What is the party-list system in the first place?
The party-list system of election was intended by the Constitution to ensure that the voice of the marginalized sectors in society is heard in Congress. In theory, this is ensured by allotting 20 percent of the total number of Congressmen ( the members of both the Senate and the House of Representatives) to representatives coming from marginalized sectoral, regional and national parties, coalitions or organizations. Representatives elected via the party-list system are different from the members of the Lower House. The latter represent their constituents in their respective districts—their representation is thus based on geography. Party-list representatives represent the constituents of the marginalized sectors of society. These marginalized sectors are those belonging to the labor, peasant, urban poor, indigenous cultural communities, women, youth, and such other sectors identified by law (Republic Act No. 7941, in this case), with the exception of religious groups.
The makers of our Constitution deemed it wise to include these sectors in Congress, which is populated with traditional political parties. The idea was that since the representatives or nominees (who each must be bona fide member of their respective parties) coming from these marginalized groups have a common vision and a clear constituency from whom their representatives derive their mandate to represent the group in Congress, the representatives are accountable to their constituents to pass laws that will directly benefit and protect their collective interest in Congress, under pain of removal as the party’s nominee. This setup is anathema to what we see in traditional political parties, which are perceived to revolve around personalities—thus lacking a clear constituency, ideology, and built-in mechanisms under which they may be held liable.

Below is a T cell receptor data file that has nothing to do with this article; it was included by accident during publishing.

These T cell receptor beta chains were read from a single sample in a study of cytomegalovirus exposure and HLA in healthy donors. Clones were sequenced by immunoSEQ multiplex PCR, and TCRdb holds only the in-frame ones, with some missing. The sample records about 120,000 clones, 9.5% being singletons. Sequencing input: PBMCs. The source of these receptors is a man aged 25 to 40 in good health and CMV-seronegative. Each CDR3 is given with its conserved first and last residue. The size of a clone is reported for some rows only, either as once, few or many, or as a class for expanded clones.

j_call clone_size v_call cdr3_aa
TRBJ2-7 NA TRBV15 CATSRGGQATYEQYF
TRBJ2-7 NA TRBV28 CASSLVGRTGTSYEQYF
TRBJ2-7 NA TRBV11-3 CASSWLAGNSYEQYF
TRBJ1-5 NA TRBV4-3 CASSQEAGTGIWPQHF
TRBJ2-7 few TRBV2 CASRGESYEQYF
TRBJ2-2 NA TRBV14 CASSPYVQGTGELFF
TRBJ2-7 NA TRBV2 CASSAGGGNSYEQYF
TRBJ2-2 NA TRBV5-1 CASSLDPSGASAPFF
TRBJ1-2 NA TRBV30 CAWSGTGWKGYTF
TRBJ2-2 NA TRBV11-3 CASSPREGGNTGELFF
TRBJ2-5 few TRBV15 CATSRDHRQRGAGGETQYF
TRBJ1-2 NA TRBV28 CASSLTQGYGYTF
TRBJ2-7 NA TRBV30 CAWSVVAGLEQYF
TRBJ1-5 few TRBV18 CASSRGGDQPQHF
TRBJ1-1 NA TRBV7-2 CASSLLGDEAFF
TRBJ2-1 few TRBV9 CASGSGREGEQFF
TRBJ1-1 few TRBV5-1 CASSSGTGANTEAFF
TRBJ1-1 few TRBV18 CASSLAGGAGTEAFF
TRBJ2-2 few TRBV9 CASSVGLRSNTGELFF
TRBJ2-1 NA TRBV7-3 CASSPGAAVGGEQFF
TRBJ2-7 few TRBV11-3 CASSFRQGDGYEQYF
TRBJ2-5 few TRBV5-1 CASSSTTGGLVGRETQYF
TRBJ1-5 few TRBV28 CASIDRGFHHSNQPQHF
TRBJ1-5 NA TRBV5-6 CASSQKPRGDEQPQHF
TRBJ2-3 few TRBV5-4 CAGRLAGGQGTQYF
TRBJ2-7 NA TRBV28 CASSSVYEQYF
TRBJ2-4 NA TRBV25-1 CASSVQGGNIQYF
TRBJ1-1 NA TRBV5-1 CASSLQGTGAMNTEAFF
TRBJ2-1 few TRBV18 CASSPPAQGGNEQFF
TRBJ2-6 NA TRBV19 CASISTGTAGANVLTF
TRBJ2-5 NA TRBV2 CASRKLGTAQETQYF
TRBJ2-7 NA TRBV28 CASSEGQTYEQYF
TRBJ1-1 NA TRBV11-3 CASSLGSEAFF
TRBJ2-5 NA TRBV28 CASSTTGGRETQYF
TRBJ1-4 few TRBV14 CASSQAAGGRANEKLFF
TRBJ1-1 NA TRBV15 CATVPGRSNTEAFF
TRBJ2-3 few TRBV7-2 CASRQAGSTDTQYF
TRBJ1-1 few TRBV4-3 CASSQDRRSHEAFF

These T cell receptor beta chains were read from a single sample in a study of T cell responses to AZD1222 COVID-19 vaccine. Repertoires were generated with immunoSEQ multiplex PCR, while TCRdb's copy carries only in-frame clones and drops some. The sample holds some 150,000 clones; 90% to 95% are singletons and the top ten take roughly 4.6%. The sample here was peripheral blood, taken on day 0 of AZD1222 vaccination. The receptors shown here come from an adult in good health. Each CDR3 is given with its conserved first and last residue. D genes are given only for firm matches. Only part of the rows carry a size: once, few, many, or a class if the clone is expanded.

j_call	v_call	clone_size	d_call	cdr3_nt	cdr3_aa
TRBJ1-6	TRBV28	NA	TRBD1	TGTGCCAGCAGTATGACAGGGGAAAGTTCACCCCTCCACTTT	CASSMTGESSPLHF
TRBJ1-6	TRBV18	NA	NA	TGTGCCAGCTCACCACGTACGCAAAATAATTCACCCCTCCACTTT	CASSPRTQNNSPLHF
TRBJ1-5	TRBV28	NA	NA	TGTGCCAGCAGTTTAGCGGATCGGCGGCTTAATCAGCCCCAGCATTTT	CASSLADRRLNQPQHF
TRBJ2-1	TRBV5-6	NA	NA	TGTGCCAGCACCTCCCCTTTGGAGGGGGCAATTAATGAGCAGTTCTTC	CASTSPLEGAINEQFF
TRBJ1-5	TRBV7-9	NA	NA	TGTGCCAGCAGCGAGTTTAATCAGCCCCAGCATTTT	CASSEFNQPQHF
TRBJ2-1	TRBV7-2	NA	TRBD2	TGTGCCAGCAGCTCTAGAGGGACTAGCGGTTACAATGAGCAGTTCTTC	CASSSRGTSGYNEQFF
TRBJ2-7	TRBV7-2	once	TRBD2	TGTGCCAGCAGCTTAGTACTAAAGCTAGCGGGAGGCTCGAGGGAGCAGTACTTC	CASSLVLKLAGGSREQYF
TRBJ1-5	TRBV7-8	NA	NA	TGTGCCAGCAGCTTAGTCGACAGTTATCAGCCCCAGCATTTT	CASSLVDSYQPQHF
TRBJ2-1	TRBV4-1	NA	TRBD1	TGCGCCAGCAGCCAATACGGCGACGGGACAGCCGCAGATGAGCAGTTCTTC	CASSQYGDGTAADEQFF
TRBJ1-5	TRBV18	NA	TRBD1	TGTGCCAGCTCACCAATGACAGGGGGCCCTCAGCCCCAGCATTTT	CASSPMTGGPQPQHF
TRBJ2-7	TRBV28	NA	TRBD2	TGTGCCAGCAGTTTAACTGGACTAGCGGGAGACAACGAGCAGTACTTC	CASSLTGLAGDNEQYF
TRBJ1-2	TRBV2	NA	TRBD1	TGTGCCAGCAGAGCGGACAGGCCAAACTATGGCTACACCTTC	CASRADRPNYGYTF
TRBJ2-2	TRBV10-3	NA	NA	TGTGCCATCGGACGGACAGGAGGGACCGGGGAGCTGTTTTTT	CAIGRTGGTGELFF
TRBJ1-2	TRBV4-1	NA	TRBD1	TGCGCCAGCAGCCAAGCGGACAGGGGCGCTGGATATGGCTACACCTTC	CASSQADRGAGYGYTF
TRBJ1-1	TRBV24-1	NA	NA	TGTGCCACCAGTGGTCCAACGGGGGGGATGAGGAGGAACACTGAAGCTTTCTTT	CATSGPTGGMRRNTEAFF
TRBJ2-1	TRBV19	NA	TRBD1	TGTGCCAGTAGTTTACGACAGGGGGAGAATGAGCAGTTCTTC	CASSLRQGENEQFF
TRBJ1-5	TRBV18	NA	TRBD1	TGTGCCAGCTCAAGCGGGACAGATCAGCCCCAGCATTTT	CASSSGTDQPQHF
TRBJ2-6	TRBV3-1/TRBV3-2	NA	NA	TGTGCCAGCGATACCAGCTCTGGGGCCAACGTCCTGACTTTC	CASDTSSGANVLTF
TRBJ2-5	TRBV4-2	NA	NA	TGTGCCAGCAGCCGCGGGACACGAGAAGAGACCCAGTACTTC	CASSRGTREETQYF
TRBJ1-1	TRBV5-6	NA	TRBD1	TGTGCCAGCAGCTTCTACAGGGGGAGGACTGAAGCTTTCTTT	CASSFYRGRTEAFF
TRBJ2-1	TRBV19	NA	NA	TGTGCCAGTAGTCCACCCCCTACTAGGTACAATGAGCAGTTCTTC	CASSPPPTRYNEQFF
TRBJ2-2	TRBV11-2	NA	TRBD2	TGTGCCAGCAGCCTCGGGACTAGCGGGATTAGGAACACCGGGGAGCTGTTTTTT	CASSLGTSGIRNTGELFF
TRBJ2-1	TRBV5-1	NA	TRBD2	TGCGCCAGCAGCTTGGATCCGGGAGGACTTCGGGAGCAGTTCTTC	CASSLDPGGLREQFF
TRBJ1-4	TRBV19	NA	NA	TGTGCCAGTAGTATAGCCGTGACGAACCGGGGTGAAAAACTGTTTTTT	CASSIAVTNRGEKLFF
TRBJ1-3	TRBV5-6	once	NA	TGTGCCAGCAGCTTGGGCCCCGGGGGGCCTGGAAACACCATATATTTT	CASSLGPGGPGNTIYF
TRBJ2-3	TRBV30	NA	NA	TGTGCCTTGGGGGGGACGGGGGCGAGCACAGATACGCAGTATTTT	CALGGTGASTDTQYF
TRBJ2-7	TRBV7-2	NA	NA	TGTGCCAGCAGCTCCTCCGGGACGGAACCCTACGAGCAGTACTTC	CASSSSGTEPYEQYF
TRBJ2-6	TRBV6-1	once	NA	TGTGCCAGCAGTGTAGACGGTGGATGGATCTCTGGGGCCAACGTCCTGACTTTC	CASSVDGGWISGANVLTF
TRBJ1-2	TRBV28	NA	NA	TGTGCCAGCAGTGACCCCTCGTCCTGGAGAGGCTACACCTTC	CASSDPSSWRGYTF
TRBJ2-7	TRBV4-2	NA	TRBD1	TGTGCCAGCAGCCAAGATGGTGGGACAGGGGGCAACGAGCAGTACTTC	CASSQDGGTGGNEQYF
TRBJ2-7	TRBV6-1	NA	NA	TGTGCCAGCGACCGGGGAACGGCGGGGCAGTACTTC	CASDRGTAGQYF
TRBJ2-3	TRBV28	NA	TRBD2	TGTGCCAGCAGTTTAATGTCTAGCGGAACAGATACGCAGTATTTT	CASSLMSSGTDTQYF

But what is actually happening?
‘Rich and powerful’ groups still persist in party-list race.
Poll watchdog Kontra Daya’s Facebook note explains:
Despite the efforts of the Commission on Elections (COMELEC) to whittle down the list of duly-registered party-list groups (PLs) to 134, almost half of them do not seem to represent the marginalized and underrepresented sectors intended under the law.
According to the watchdog, the COMELEC has allowed party-list groups of the rich and powerful to run while disqualifying groups that were organized by marginalized sectors themselves. This double standard further makes a mockery of the party-list system, according to the watchdog.
Based on research by Kontra Daya, at least 62 party-list groups approved by the COMELEC may be classified as:
(1) having links to political dynasties or officials already elected in other positions;
(2) representing special business interests; and
(3) possessing questionable advocacies and nominees.
Meanwhile, party-list groups like Manggagawa Partylist, Aksyon Health Workers and People Surge organized by Yolanda victims were disqualified from the partylist race. These groups were organized by the marginalized sectors themselves as evidenced by their nominees.